You may have caught wind of a recent study from Ramos et al., “Are cats (Felis catus) from multi-cat households more stressed? Evidence from assessment of fecal glucocorticoid metabolite analysis”, which was just published in the journal Physiology & Behavior.

Here’s just a taste of the headlines of news stories that covered the study:


If you’re a cat lover like me, you might be feeling a little concerned! Let’s look at what the study sought to examine, what they found and what they didn’t find, and how the media interpreted the results.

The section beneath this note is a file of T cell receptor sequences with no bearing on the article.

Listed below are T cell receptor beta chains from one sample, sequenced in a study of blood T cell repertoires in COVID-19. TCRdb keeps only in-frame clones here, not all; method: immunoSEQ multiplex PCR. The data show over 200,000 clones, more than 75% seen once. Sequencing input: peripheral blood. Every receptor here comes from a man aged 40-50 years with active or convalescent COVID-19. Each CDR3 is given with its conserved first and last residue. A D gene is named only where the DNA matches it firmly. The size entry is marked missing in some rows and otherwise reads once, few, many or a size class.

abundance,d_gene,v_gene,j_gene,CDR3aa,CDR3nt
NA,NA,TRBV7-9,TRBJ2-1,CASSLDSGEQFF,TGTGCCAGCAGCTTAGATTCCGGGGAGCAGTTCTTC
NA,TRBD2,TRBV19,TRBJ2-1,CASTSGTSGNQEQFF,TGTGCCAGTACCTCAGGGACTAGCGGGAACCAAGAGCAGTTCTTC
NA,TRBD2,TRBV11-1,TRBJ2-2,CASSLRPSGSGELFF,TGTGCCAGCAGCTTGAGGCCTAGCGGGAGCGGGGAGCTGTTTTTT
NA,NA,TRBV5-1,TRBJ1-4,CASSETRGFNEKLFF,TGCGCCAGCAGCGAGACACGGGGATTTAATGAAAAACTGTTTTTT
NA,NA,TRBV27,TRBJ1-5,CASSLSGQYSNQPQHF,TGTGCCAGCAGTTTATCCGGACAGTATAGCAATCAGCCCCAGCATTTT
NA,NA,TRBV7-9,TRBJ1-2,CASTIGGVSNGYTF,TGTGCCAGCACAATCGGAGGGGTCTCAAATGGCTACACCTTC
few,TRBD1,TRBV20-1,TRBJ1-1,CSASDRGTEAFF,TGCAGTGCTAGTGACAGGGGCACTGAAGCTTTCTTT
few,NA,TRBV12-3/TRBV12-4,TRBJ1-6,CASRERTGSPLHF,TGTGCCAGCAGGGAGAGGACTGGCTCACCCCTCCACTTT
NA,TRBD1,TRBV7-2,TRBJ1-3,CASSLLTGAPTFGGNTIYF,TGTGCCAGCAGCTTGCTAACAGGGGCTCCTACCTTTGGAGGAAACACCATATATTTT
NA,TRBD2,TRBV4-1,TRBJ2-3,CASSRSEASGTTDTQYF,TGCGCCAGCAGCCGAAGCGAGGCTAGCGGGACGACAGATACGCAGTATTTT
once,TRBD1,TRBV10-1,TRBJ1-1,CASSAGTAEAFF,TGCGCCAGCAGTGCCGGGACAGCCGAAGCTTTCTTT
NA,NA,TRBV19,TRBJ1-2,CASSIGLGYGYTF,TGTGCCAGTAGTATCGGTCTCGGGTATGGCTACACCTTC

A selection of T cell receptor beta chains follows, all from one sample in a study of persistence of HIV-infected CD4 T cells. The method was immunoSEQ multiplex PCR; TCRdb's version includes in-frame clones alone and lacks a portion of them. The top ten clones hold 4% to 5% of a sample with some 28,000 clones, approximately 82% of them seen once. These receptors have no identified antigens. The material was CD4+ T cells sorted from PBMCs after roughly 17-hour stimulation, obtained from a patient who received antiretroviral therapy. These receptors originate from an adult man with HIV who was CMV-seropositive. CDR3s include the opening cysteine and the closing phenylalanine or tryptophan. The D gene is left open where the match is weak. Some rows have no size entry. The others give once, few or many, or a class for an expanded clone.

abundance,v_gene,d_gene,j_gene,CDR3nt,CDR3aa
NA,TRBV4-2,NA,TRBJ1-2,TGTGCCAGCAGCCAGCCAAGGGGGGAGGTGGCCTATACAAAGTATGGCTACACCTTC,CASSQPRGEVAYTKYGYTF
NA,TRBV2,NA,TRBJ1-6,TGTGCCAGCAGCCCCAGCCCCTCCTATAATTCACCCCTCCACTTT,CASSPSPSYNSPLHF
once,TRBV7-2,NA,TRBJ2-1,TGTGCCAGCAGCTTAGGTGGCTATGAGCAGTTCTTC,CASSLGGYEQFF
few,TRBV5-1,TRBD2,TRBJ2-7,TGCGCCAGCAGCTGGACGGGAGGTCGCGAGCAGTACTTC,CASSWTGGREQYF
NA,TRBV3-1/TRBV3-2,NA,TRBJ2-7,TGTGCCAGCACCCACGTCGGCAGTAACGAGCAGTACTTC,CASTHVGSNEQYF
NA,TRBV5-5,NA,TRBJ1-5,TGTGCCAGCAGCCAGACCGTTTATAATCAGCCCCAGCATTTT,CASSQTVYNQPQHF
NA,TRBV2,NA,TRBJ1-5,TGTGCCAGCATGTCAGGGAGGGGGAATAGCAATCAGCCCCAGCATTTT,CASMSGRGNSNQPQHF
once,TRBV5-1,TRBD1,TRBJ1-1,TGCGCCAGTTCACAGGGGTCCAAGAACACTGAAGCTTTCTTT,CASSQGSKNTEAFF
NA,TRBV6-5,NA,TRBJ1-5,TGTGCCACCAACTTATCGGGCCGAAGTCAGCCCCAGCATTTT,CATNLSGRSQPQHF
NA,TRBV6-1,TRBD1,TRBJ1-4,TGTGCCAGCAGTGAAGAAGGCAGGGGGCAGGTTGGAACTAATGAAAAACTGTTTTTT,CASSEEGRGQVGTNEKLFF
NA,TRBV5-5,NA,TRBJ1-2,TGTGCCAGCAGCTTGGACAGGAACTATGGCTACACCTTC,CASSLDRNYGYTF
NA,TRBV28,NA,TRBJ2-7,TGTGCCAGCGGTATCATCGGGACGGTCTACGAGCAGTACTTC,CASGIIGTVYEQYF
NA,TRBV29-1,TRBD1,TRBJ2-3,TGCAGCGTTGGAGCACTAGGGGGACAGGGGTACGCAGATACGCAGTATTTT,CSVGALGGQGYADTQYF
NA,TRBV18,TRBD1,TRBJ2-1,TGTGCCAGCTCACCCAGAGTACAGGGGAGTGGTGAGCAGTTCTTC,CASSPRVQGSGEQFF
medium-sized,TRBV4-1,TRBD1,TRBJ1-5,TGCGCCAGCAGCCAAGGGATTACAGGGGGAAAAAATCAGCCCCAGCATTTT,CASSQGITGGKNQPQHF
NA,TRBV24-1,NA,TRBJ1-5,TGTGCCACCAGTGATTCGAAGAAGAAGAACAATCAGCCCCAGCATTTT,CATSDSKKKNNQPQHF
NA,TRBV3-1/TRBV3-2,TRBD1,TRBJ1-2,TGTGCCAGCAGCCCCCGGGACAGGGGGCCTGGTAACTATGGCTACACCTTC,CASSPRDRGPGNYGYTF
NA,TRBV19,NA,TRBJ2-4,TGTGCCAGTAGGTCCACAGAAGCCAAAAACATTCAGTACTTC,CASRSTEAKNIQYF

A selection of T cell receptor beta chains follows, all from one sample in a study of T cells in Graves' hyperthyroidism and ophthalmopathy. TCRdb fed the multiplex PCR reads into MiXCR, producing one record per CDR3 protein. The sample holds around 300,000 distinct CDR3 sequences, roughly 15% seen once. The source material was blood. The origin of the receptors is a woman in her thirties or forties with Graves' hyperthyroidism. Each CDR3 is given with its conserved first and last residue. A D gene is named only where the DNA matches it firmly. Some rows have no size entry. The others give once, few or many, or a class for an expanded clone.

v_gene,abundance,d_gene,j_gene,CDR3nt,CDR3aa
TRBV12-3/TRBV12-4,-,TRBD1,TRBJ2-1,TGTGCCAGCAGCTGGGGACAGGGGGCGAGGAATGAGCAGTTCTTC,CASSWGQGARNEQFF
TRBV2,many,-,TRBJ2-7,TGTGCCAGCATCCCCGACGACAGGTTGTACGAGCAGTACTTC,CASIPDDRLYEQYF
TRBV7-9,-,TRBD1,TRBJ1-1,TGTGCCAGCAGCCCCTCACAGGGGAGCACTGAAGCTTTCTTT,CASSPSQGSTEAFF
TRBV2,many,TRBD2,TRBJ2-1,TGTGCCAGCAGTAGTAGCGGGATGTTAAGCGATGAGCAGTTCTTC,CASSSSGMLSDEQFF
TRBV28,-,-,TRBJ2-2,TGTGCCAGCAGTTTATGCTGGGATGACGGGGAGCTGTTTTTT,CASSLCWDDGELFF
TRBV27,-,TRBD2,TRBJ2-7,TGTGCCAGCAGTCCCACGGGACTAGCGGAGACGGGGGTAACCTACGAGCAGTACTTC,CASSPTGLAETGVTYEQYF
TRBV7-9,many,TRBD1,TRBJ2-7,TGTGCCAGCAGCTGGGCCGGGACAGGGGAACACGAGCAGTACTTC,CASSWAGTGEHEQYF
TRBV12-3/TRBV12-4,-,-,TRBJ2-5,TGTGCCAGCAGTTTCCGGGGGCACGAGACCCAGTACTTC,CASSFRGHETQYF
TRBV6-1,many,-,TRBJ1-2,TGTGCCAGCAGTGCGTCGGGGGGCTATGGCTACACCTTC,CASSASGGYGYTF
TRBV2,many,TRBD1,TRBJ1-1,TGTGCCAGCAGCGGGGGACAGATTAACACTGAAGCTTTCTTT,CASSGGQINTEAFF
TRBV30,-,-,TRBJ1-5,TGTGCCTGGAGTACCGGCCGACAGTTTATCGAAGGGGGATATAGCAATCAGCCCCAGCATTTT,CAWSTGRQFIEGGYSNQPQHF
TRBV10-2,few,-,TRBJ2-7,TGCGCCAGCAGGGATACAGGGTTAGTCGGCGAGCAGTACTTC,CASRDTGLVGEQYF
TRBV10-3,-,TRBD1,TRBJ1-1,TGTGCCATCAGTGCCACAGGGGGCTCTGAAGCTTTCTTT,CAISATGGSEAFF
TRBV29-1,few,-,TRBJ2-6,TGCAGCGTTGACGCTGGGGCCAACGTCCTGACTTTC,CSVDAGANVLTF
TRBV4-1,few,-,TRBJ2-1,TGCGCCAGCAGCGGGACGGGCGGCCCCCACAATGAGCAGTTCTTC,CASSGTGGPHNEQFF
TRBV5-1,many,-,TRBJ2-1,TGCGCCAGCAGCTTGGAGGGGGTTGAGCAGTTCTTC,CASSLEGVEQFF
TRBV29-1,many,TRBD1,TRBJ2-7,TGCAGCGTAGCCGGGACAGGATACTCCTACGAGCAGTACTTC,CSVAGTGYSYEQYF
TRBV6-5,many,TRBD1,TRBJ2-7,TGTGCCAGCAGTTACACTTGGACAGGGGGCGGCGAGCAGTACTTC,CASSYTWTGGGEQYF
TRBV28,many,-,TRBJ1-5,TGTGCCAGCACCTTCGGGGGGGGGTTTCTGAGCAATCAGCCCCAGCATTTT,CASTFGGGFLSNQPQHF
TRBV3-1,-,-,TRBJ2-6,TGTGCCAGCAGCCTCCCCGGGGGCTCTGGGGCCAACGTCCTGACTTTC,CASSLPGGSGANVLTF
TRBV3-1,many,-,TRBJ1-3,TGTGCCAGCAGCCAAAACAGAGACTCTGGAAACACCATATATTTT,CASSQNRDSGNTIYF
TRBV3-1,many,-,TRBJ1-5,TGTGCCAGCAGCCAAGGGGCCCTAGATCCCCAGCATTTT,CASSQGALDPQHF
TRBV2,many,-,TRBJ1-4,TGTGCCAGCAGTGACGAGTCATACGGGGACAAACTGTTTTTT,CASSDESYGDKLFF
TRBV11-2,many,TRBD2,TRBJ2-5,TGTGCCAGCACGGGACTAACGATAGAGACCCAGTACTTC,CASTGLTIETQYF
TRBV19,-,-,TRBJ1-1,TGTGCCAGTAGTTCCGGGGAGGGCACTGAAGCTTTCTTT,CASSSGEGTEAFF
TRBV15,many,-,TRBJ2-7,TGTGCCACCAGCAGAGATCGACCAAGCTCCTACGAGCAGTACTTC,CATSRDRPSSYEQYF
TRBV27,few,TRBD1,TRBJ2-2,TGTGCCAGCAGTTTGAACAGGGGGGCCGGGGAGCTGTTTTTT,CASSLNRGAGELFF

The authors state that their main research question was to determine if living in a multi-cat household is stressful for cats. Cats are considered somewhat flexible in their ability to co-habitate with other cats, although this can depend on availability of resources. Feral cats will congregate over food sources and aid in co-mothering, and of course, many of our pet cats live in groups, as many cat owners have more than one—the average number of cats per cat-owning household is 2.1. But group living may cause stress when animals must compete for access to resources.